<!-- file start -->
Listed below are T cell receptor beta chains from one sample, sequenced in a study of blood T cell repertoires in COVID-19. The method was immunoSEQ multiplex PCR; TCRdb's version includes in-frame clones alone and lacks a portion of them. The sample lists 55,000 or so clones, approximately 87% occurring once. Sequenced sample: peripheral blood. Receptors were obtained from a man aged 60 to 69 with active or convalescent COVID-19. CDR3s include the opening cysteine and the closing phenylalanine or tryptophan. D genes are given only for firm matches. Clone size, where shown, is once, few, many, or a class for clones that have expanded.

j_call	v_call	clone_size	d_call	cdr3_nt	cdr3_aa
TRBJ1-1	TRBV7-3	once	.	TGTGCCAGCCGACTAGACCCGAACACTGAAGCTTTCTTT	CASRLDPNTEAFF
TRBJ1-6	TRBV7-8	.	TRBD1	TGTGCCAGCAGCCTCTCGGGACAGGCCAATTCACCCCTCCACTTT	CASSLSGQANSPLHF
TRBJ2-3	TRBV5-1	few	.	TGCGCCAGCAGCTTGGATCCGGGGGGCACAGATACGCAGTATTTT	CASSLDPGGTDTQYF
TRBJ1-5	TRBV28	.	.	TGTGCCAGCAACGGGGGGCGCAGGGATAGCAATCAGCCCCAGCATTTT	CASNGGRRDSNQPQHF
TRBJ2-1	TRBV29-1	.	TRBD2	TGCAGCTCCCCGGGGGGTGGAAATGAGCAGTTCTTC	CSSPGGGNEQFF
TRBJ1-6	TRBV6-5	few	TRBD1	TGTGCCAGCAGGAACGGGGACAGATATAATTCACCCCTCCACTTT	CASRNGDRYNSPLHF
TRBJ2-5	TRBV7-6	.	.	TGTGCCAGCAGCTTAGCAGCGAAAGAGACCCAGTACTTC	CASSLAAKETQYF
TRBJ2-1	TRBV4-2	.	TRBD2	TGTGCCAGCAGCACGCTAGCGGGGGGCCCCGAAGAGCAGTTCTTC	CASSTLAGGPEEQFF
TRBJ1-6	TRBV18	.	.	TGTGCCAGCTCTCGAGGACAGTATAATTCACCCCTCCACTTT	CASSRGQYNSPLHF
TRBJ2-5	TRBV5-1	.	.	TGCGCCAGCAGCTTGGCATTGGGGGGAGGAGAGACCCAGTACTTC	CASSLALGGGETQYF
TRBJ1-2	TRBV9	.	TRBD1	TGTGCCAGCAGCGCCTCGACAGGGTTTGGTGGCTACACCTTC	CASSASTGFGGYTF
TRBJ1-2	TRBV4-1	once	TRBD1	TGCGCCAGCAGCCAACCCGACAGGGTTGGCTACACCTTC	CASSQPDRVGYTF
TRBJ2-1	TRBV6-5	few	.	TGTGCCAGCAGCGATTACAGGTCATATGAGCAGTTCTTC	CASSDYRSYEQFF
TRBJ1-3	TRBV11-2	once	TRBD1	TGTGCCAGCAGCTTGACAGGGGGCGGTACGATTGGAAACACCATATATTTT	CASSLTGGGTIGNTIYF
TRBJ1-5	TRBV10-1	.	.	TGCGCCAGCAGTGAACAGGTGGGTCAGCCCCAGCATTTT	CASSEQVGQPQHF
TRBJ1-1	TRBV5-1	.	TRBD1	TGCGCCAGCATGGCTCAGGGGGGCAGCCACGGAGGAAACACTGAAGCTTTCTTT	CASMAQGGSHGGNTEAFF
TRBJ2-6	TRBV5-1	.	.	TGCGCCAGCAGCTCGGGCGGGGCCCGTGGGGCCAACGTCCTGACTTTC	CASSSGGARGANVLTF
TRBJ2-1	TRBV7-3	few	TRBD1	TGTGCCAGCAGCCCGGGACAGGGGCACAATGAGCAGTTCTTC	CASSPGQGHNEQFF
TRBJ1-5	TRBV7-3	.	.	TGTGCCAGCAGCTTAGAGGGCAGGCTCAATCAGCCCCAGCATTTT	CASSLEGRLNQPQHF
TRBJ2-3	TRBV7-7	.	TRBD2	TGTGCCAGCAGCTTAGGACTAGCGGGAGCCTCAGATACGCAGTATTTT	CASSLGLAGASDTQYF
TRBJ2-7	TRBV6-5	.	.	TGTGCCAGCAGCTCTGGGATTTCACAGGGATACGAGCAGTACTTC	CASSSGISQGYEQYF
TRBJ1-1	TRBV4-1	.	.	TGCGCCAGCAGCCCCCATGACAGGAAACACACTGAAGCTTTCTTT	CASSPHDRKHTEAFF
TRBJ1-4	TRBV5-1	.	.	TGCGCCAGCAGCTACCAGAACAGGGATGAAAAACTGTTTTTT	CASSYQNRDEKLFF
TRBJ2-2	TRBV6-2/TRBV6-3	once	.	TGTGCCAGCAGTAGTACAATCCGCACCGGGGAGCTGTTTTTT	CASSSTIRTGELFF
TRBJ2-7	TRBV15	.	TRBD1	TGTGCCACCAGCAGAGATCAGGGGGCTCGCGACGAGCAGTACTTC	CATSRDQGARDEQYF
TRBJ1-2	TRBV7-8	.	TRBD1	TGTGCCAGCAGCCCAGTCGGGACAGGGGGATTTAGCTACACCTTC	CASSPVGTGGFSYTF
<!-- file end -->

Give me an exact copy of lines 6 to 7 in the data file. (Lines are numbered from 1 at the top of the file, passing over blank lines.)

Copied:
TRBJ1-5	TRBV28	.	.	TGTGCCAGCAACGGGGGGCGCAGGGATAGCAATCAGCCCCAGCATTTT	CASNGGRRDSNQPQHF
TRBJ2-1	TRBV29-1	.	TRBD2	TGCAGCTCCCCGGGGGGTGGAAATGAGCAGTTCTTC	CSSPGGGNEQFF